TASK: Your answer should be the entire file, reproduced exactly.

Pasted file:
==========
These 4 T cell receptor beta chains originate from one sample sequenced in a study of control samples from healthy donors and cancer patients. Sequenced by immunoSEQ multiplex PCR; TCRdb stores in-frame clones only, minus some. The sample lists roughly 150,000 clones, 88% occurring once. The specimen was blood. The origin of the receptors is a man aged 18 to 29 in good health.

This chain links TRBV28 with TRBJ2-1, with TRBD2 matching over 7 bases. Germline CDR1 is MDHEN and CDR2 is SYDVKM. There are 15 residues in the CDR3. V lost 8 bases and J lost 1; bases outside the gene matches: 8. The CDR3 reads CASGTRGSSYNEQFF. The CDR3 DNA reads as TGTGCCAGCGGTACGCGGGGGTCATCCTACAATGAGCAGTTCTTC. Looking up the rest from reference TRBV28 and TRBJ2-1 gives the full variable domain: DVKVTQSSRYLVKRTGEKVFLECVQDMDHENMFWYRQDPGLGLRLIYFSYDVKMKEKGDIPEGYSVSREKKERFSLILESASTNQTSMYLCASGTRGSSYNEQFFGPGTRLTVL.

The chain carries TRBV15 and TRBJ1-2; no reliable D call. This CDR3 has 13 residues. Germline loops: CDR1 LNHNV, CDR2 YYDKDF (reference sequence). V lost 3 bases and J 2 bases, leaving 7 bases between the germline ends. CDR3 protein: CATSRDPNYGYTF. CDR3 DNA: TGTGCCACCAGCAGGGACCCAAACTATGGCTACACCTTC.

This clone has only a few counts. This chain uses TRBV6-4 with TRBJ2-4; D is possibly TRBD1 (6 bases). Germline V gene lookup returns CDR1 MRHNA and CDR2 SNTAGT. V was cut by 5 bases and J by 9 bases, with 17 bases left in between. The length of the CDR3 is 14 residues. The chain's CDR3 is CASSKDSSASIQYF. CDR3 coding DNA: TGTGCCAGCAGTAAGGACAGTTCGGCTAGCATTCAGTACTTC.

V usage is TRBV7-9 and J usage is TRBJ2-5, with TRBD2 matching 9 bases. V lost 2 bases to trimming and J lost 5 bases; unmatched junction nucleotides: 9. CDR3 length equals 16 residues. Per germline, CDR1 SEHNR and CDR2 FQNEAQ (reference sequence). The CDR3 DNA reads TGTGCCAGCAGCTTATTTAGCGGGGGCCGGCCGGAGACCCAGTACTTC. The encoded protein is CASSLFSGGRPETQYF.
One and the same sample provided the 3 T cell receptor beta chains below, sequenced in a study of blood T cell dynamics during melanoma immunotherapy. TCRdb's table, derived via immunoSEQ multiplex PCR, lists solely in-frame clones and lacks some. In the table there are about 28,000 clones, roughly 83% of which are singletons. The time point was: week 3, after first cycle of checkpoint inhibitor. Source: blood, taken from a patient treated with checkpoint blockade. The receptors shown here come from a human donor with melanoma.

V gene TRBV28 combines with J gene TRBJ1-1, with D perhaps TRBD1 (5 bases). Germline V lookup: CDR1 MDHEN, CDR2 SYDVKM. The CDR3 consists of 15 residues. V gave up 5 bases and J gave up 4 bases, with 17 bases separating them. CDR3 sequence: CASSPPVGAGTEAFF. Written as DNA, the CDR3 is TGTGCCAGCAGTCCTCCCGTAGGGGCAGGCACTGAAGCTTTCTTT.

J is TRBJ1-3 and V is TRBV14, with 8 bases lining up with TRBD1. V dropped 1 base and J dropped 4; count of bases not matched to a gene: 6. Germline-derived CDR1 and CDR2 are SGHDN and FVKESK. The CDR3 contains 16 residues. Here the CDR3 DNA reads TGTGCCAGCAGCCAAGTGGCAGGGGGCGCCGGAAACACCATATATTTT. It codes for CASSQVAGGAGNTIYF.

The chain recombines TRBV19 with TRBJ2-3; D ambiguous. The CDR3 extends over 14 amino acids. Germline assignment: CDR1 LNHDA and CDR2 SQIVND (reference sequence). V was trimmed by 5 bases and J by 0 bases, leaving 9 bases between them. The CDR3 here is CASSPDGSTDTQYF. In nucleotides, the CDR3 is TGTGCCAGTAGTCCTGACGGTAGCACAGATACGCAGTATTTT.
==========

These 4 T cell receptor beta chains originate from one sample sequenced in a study of control samples from healthy donors and cancer patients. Sequenced by immunoSEQ multiplex PCR; TCRdb stores in-frame clones only, minus some. The sample lists roughly 150,000 clones, 88% occurring once. The specimen was blood. The origin of the receptors is a man aged 18 to 29 in good health.

This chain links TRBV28 with TRBJ2-1, with TRBD2 matching over 7 bases. Germline CDR1 is MDHEN and CDR2 is SYDVKM. There are 15 residues in the CDR3. V lost 8 bases and J lost 1; bases outside the gene matches: 8. The CDR3 reads CASGTRGSSYNEQFF. The CDR3 DNA reads as TGTGCCAGCGGTACGCGGGGGTCATCCTACAATGAGCAGTTCTTC. Looking up the rest from reference TRBV28 and TRBJ2-1 gives the full variable domain: DVKVTQSSRYLVKRTGEKVFLECVQDMDHENMFWYRQDPGLGLRLIYFSYDVKMKEKGDIPEGYSVSREKKERFSLILESASTNQTSMYLCASGTRGSSYNEQFFGPGTRLTVL.

The chain carries TRBV15 and TRBJ1-2; no reliable D call. This CDR3 has 13 residues. Germline loops: CDR1 LNHNV, CDR2 YYDKDF (reference sequence). V lost 3 bases and J 2 bases, leaving 7 bases between the germline ends. CDR3 protein: CATSRDPNYGYTF. CDR3 DNA: TGTGCCACCAGCAGGGACCCAAACTATGGCTACACCTTC.

This clone has only a few counts. This chain uses TRBV6-4 with TRBJ2-4; D is possibly TRBD1 (6 bases). Germline V gene lookup returns CDR1 MRHNA and CDR2 SNTAGT. V was cut by 5 bases and J by 9 bases, with 17 bases left in between. The length of the CDR3 is 14 residues. The chain's CDR3 is CASSKDSSASIQYF. CDR3 coding DNA: TGTGCCAGCAGTAAGGACAGTTCGGCTAGCATTCAGTACTTC.

V usage is TRBV7-9 and J usage is TRBJ2-5, with TRBD2 matching 9 bases. V lost 2 bases to trimming and J lost 5 bases; unmatched junction nucleotides: 9. CDR3 length equals 16 residues. Per germline, CDR1 SEHNR and CDR2 FQNEAQ (reference sequence). The CDR3 DNA reads TGTGCCAGCAGCTTATTTAGCGGGGGCCGGCCGGAGACCCAGTACTTC. The encoded protein is CASSLFSGGRPETQYF.
One and the same sample provided the 3 T cell receptor beta chains below, sequenced in a study of blood T cell dynamics during melanoma immunotherapy. TCRdb's table, derived via immunoSEQ multiplex PCR, lists solely in-frame clones and lacks some. In the table there are about 28,000 clones, roughly 83% of which are singletons. The time point was: week 3, after first cycle of checkpoint inhibitor. Source: blood, taken from a patient treated with checkpoint blockade. The receptors shown here come from a human donor with melanoma.

V gene TRBV28 combines with J gene TRBJ1-1, with D perhaps TRBD1 (5 bases). Germline V lookup: CDR1 MDHEN, CDR2 SYDVKM. The CDR3 consists of 15 residues. V gave up 5 bases and J gave up 4 bases, with 17 bases separating them. CDR3 sequence: CASSPPVGAGTEAFF. Written as DNA, the CDR3 is TGTGCCAGCAGTCCTCCCGTAGGGGCAGGCACTGAAGCTTTCTTT.

J is TRBJ1-3 and V is TRBV14, with 8 bases lining up with TRBD1. V dropped 1 base and J dropped 4; count of bases not matched to a gene: 6. Germline-derived CDR1 and CDR2 are SGHDN and FVKESK. The CDR3 contains 16 residues. Here the CDR3 DNA reads TGTGCCAGCAGCCAAGTGGCAGGGGGCGCCGGAAACACCATATATTTT. It codes for CASSQVAGGAGNTIYF.

The chain recombines TRBV19 with TRBJ2-3; D ambiguous. The CDR3 extends over 14 amino acids. Germline assignment: CDR1 LNHDA and CDR2 SQIVND (reference sequence). V was trimmed by 5 bases and J by 0 bases, leaving 9 bases between them. The CDR3 here is CASSPDGSTDTQYF. In nucleotides, the CDR3 is TGTGCCAGTAGTCCTGACGGTAGCACAGATACGCAGTATTTT.